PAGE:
Sensitivity analyses showed our results were robust to variation in subgroups considered (i.e., LN+ and premenopausal), discount rates, age, and utilities. However, cost parameter assumptions did influence our results. Our scenario analysis comparing tests showed Oncotype DX was likely cost-effective compared with MammaPrint, and Prosigna was likely cost-effective compared with EndoPredict. When the GEP tests were compared with a clinical tool, the cost-effectiveness of the tests varied. Assuming a higher uptake of GEP tests, we estimated the budget impact to publicly fund GEP tests in Ontario would be between $1.29 million (Year 1) and $2.22 million (Year 5) compared to the current scenario of publicly funded GEP tests through the out-of-country program.
Gene expression profiling tests are valued by patients and physicians for the additional information they provide for treatment decision-making. Patients are satisfied with what they learn from GEP tests and feel GEP tests can help reduce decisional uncertainty and anxiety.
Gene expression profiling tests can likely prognosticate the risk of distant recurrence and some tests may also predict chemotherapy benefit. In people with breast cancer that is ER+, LN-, and human epidermal growth factor receptor 2 (HER2)-negative, GEP tests are likely cost-effective compared with no testing. The GEP tests are also likely cost-effective in LN+ and premenopausal people. Compared with funding GEP tests through the out-of-country program, publicly funding GEP tests in Ontario would cost an additional $1 million to $2 million annually, assuming a higher uptake of tests. GEP tests are valued by both patients and physicians for chemotherapy treatment decision-making.
Gene Expression Profiling Tests for Early-Stage Invasive Breast Cancer: A Health Technology Assessment
Bones are one of the most common metastatic sites for solid malignancies. Bone metastases can significantly increase mortality and decrease the quality of life of cancer patients. In the United States, around 350,000 people die each year from bone metastases. This study aimed to analyze and update the incidence and prognosis of bone metastases with solid tumors at the time of cancer diagnosis and its incidence rate for each solid cancer.
We used the Surveillance, Epidemiology, and End Results (SEER) database to find patients diagnosed with solid cancers originating from outside the bones and joints between 2010 and 2016. Data were stratified by age, sex, and race. Patients with a tumor in situ or with an unknown bone metastases stage were excluded. We then selected most of the sites where cancer often occurred, leaving 2,207,796 patients for the final incidence analysis. For the survival analysis, patients were excluded if they were diagnosed at their autopsy or on their death certificate, or had unknown follow-ups. The incidence of bone metastases and overall survival was compared between patients with different primary tumor sites.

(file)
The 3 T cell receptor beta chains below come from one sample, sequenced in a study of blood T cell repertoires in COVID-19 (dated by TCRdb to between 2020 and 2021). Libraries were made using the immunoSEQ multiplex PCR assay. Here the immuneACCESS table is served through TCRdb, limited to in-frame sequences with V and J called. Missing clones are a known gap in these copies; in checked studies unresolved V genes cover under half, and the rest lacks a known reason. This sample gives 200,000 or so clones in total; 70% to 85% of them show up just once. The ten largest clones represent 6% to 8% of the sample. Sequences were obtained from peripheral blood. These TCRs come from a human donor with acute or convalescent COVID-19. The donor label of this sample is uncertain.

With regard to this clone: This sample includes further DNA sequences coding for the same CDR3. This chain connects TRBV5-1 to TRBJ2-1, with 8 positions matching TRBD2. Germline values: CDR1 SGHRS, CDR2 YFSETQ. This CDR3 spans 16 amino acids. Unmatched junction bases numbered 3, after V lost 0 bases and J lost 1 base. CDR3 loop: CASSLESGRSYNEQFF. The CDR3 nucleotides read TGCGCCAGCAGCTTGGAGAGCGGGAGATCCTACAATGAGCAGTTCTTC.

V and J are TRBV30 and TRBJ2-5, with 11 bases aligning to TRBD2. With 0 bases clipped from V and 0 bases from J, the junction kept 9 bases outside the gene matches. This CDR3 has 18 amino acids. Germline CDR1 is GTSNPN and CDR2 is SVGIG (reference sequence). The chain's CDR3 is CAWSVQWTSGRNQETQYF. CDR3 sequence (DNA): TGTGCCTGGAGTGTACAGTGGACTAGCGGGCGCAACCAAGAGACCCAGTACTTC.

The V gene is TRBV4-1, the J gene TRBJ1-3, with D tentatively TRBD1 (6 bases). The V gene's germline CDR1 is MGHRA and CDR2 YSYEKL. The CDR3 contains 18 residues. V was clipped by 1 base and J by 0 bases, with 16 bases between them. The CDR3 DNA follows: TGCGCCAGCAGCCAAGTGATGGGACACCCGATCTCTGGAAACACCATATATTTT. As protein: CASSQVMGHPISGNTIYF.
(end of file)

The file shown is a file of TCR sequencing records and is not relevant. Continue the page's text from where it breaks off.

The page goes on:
We identified 2,470,634 patients, including 426,594 patients with metastatic disease and 113,317 patients with bone metastases, for incidence analysis. The incidence of bone metastases among the metastatic subset was 88.74% in prostate cancer, 53.71% in breast cancer, and 38.65% in renal cancer. In descending order of incidence, there were patients with other cancers in the genitourinary system (except for renal, bladder, prostate, and testicular cancer) (37.91%), adenocarcinoma of the lung (ADC) (36.86%), other gynecologic cancers (36.02%), small-cell lung cancer (SCLC) (34.56%), non-small cell lung cancer not otherwise specified and others [NSCLC (NOS/others)] (33.55%), and bladder (31.08%) cancers. The rate of bone metastases is 23.19% in SCLC, 22.50% in NSCLC (NOS/others), 20.28% in ADC, 8.44% in squamous cell carcinoma of the lung (SCC), and 4.11% in bronchioloalveolar carcinoma [NSCLC (BAC)]. As for the digestive system, the overall bone metastases rate was 7.99% in the esophagus, 4.47% in the gastric cancer, 4.42% in the hepatobiliary cancer, 3.80% in the pancreas, 3.26% in other digestive organs, 1.24% in the colorectum, and 1.00% in the anus. Overall, the incidence rate of bone metastases among the entire cohort in breast and prostate cancer was 3.73% and 5.69%, respectively.
The results of this study provide population-based estimates for the incidence rates of patients with bone metastases at initial diagnosis of their solid tumor. The findings can help clinicians to early detect bone metastases by bone screening to anticipate the occurrence of symptoms and favorably improve the prognosis.
Bone metastases, Surveillance, Epidemiology, and End Results (SEER), incidence, prognosis
Incidence of patients with bone metastases at diagnosis of solid tumors in adults: a large population-based study
Jin-Feng Huang,1 Jianfei Shen,2 Xiao Li,3 Ramesh Rengan,4 Nicola Silvestris,5,6 Minqi Wang,7 Lisa Derosa,8 Xuanqi Zheng,1 Andrea Belli,9 Xiao-Lei Zhang,1 Yan Michael Li,corresponding author10 and Aimin Wucorresponding author1